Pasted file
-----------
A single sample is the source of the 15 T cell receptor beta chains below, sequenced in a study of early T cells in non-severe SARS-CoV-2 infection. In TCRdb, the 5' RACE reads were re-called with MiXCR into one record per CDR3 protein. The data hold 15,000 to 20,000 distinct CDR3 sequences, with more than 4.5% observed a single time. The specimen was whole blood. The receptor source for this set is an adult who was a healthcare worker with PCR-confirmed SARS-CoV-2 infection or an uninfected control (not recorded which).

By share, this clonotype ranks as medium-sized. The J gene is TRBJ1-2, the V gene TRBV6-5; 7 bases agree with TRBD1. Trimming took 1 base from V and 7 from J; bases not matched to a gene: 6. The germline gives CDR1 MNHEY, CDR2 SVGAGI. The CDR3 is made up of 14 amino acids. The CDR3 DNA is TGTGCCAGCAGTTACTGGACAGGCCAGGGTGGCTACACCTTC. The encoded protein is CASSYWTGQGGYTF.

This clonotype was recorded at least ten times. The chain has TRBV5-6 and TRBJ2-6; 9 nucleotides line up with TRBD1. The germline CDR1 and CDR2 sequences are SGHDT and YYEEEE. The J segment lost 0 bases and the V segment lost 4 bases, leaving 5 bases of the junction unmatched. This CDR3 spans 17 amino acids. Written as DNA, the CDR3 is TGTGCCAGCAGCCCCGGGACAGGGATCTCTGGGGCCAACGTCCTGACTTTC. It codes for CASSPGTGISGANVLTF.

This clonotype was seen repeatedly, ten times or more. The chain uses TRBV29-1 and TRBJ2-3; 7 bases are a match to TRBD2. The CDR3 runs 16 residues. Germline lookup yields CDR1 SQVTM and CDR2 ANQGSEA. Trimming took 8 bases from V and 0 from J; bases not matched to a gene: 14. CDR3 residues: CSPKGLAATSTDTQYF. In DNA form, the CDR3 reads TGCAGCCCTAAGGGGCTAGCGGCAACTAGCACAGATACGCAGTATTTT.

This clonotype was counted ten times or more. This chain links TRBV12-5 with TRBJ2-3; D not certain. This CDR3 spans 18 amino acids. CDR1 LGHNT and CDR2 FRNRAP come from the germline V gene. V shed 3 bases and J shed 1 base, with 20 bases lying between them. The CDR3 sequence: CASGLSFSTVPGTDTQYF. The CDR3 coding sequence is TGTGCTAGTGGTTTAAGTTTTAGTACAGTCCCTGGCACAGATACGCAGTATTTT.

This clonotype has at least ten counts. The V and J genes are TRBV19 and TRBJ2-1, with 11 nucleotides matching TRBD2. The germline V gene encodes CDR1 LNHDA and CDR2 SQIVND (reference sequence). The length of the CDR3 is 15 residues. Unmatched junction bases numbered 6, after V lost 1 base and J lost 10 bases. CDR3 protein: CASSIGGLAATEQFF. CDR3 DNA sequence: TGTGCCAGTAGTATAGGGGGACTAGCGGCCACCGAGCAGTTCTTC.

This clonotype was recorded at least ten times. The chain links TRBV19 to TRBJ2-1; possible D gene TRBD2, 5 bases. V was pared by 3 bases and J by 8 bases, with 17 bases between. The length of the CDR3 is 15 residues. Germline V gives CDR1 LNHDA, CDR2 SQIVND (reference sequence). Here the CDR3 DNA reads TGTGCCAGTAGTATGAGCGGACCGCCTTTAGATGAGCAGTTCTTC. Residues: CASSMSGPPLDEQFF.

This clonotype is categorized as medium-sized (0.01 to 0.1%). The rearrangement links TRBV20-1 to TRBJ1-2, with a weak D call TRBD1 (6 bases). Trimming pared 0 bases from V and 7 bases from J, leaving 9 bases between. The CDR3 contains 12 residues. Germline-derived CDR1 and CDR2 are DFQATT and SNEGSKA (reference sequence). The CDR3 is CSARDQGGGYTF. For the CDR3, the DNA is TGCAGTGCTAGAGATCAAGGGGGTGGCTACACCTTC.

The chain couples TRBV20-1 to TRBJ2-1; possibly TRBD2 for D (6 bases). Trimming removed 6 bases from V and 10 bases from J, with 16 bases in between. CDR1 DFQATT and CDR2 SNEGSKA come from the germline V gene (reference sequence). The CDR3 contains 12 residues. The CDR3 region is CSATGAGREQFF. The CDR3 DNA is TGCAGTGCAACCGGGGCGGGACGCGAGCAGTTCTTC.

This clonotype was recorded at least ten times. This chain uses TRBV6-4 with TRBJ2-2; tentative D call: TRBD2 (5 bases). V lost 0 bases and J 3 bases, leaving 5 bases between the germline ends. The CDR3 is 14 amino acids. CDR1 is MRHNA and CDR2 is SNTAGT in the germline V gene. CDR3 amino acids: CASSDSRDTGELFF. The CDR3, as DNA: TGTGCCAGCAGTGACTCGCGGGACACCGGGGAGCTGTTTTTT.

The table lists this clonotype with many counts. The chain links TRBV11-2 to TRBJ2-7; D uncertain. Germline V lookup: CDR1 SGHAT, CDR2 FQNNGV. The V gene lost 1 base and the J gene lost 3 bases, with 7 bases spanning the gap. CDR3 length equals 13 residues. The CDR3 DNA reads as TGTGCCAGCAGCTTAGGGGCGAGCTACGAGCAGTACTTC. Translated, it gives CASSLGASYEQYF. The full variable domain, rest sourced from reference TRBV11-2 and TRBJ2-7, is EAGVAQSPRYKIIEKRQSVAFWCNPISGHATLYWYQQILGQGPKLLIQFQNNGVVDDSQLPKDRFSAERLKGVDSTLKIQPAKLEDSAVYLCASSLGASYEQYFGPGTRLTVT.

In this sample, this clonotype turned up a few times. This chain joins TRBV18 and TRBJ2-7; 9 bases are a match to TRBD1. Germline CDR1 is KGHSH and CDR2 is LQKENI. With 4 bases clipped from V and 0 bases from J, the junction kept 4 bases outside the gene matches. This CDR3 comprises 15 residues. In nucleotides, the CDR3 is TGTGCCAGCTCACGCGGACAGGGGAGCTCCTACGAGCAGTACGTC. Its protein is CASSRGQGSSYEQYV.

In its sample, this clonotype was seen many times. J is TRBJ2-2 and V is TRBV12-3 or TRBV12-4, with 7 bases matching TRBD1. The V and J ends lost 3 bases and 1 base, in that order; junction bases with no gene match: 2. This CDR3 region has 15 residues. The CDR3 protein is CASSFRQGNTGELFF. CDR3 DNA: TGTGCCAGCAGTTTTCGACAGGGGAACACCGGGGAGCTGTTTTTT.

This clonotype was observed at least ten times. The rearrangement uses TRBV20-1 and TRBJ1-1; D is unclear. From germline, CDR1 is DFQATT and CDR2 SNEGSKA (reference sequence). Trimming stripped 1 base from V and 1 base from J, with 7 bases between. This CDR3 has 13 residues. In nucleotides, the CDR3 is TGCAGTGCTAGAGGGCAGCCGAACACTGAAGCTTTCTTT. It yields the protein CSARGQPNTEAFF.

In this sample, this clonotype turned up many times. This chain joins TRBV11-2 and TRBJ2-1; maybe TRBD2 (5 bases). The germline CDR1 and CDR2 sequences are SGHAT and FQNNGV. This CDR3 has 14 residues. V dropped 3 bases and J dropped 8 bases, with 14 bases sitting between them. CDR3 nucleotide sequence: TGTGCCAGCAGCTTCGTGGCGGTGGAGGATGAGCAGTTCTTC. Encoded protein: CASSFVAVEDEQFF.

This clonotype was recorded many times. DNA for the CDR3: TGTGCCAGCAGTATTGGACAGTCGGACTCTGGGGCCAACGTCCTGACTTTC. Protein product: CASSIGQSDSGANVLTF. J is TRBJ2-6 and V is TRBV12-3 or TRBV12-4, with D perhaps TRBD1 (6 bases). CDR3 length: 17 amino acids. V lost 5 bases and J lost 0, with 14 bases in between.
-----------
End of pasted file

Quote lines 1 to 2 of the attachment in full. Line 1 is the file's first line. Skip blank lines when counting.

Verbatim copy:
A single sample is the source of the 15 T cell receptor beta chains below, sequenced in a study of early T cells in non-severe SARS-CoV-2 infection. In TCRdb, the 5' RACE reads were re-called with MiXCR into one record per CDR3 protein. The data hold 15,000 to 20,000 distinct CDR3 sequences, with more than 4.5% observed a single time. The specimen was whole blood. The receptor source for this set is an adult who was a healthcare worker with PCR-confirmed SARS-CoV-2 infection or an uninfected control (not recorded which).

By share, this clonotype ranks as medium-sized. The J gene is TRBJ1-2, the V gene TRBV6-5; 7 bases agree with TRBD1. Trimming took 1 base from V and 7 from J; bases not matched to a gene: 6. The germline gives CDR1 MNHEY, CDR2 SVGAGI. The CDR3 is made up of 14 amino acids. The CDR3 DNA is TGTGCCAGCAGTTACTGGACAGGCCAGGGTGGCTACACCTTC. The encoded protein is CASSYWTGQGGYTF.